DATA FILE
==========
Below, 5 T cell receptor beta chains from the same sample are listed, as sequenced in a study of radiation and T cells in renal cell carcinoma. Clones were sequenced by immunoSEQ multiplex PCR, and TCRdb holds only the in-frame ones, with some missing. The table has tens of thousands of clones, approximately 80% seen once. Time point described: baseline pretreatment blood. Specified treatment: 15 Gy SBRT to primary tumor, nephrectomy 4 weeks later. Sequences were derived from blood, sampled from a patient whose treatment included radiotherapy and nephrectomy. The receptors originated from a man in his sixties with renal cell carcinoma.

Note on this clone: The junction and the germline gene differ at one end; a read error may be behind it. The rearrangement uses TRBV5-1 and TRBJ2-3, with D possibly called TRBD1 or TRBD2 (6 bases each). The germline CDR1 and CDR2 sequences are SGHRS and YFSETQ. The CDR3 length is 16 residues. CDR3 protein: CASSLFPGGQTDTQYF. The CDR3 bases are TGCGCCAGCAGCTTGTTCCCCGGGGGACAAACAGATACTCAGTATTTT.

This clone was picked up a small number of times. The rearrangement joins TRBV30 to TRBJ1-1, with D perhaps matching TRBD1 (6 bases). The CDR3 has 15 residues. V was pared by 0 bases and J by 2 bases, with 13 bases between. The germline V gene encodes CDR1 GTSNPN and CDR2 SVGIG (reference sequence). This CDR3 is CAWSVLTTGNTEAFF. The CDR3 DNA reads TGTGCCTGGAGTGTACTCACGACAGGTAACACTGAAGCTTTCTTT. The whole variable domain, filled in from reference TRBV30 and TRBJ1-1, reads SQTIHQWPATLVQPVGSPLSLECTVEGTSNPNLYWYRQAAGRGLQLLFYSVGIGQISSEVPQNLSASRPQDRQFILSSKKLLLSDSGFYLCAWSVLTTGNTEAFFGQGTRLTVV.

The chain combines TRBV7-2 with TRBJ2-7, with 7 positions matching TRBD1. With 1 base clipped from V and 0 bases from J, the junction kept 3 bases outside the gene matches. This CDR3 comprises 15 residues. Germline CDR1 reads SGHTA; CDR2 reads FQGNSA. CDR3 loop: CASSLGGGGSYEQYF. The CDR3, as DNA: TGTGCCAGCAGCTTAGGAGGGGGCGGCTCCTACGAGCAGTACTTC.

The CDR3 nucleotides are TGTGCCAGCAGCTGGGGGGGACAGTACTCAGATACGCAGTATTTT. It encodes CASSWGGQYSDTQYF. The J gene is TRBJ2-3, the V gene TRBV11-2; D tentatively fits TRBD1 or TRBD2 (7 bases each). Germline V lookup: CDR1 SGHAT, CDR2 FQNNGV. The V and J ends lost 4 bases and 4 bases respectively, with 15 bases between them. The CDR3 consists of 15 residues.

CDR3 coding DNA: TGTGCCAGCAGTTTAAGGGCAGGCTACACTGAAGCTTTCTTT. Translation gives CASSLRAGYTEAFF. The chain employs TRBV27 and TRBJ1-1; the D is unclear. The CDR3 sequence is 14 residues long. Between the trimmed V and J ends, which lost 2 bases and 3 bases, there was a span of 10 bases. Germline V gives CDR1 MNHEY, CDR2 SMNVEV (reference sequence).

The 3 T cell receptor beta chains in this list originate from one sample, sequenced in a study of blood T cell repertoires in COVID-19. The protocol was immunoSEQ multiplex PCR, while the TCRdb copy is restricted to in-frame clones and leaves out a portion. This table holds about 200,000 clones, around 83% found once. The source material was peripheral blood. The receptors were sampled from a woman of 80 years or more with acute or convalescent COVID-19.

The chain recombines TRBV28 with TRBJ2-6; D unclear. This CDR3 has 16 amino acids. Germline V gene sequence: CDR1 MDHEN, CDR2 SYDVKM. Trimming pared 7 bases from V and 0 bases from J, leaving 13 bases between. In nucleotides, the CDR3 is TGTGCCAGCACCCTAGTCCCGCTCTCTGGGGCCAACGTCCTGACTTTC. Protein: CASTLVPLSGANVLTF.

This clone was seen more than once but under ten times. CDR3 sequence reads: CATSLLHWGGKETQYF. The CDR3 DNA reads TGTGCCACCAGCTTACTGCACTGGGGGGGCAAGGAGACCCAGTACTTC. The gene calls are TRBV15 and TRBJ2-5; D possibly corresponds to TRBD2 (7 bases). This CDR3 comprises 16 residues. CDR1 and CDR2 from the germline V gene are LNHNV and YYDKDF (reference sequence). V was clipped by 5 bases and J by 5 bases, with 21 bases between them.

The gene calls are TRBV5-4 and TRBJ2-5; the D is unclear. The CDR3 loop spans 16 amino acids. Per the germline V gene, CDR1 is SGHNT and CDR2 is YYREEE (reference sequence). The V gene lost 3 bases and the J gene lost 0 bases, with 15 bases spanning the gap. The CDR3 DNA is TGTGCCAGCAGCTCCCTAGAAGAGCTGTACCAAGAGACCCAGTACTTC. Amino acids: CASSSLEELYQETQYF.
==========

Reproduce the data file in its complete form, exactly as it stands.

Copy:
Below, 5 T cell receptor beta chains from the same sample are listed, as sequenced in a study of radiation and T cells in renal cell carcinoma. Clones were sequenced by immunoSEQ multiplex PCR, and TCRdb holds only the in-frame ones, with some missing. The table has tens of thousands of clones, approximately 80% seen once. Time point described: baseline pretreatment blood. Specified treatment: 15 Gy SBRT to primary tumor, nephrectomy 4 weeks later. Sequences were derived from blood, sampled from a patient whose treatment included radiotherapy and nephrectomy. The receptors originated from a man in his sixties with renal cell carcinoma.

Note on this clone: The junction and the germline gene differ at one end; a read error may be behind it. The rearrangement uses TRBV5-1 and TRBJ2-3, with D possibly called TRBD1 or TRBD2 (6 bases each). The germline CDR1 and CDR2 sequences are SGHRS and YFSETQ. The CDR3 length is 16 residues. CDR3 protein: CASSLFPGGQTDTQYF. The CDR3 bases are TGCGCCAGCAGCTTGTTCCCCGGGGGACAAACAGATACTCAGTATTTT.

This clone was picked up a small number of times. The rearrangement joins TRBV30 to TRBJ1-1, with D perhaps matching TRBD1 (6 bases). The CDR3 has 15 residues. V was pared by 0 bases and J by 2 bases, with 13 bases between. The germline V gene encodes CDR1 GTSNPN and CDR2 SVGIG (reference sequence). This CDR3 is CAWSVLTTGNTEAFF. The CDR3 DNA reads TGTGCCTGGAGTGTACTCACGACAGGTAACACTGAAGCTTTCTTT. The whole variable domain, filled in from reference TRBV30 and TRBJ1-1, reads SQTIHQWPATLVQPVGSPLSLECTVEGTSNPNLYWYRQAAGRGLQLLFYSVGIGQISSEVPQNLSASRPQDRQFILSSKKLLLSDSGFYLCAWSVLTTGNTEAFFGQGTRLTVV.

The chain combines TRBV7-2 with TRBJ2-7, with 7 positions matching TRBD1. With 1 base clipped from V and 0 bases from J, the junction kept 3 bases outside the gene matches. This CDR3 comprises 15 residues. Germline CDR1 reads SGHTA; CDR2 reads FQGNSA. CDR3 loop: CASSLGGGGSYEQYF. The CDR3, as DNA: TGTGCCAGCAGCTTAGGAGGGGGCGGCTCCTACGAGCAGTACTTC.

The CDR3 nucleotides are TGTGCCAGCAGCTGGGGGGGACAGTACTCAGATACGCAGTATTTT. It encodes CASSWGGQYSDTQYF. The J gene is TRBJ2-3, the V gene TRBV11-2; D tentatively fits TRBD1 or TRBD2 (7 bases each). Germline V lookup: CDR1 SGHAT, CDR2 FQNNGV. The V and J ends lost 4 bases and 4 bases respectively, with 15 bases between them. The CDR3 consists of 15 residues.

CDR3 coding DNA: TGTGCCAGCAGTTTAAGGGCAGGCTACACTGAAGCTTTCTTT. Translation gives CASSLRAGYTEAFF. The chain employs TRBV27 and TRBJ1-1; the D is unclear. The CDR3 sequence is 14 residues long. Between the trimmed V and J ends, which lost 2 bases and 3 bases, there was a span of 10 bases. Germline V gives CDR1 MNHEY, CDR2 SMNVEV (reference sequence).

The 3 T cell receptor beta chains in this list originate from one sample, sequenced in a study of blood T cell repertoires in COVID-19. The protocol was immunoSEQ multiplex PCR, while the TCRdb copy is restricted to in-frame clones and leaves out a portion. This table holds about 200,000 clones, around 83% found once. The source material was peripheral blood. The receptors were sampled from a woman of 80 years or more with acute or convalescent COVID-19.

The chain recombines TRBV28 with TRBJ2-6; D unclear. This CDR3 has 16 amino acids. Germline V gene sequence: CDR1 MDHEN, CDR2 SYDVKM. Trimming pared 7 bases from V and 0 bases from J, leaving 13 bases between. In nucleotides, the CDR3 is TGTGCCAGCACCCTAGTCCCGCTCTCTGGGGCCAACGTCCTGACTTTC. Protein: CASTLVPLSGANVLTF.

This clone was seen more than once but under ten times. CDR3 sequence reads: CATSLLHWGGKETQYF. The CDR3 DNA reads TGTGCCACCAGCTTACTGCACTGGGGGGGCAAGGAGACCCAGTACTTC. The gene calls are TRBV15 and TRBJ2-5; D possibly corresponds to TRBD2 (7 bases). This CDR3 comprises 16 residues. CDR1 and CDR2 from the germline V gene are LNHNV and YYDKDF (reference sequence). V was clipped by 5 bases and J by 5 bases, with 21 bases between them.

The gene calls are TRBV5-4 and TRBJ2-5; the D is unclear. The CDR3 loop spans 16 amino acids. Per the germline V gene, CDR1 is SGHNT and CDR2 is YYREEE (reference sequence). The V gene lost 3 bases and the J gene lost 0 bases, with 15 bases spanning the gap. The CDR3 DNA is TGTGCCAGCAGCTCCCTAGAAGAGCTGTACCAAGAGACCCAGTACTTC. Amino acids: CASSSLEELYQETQYF.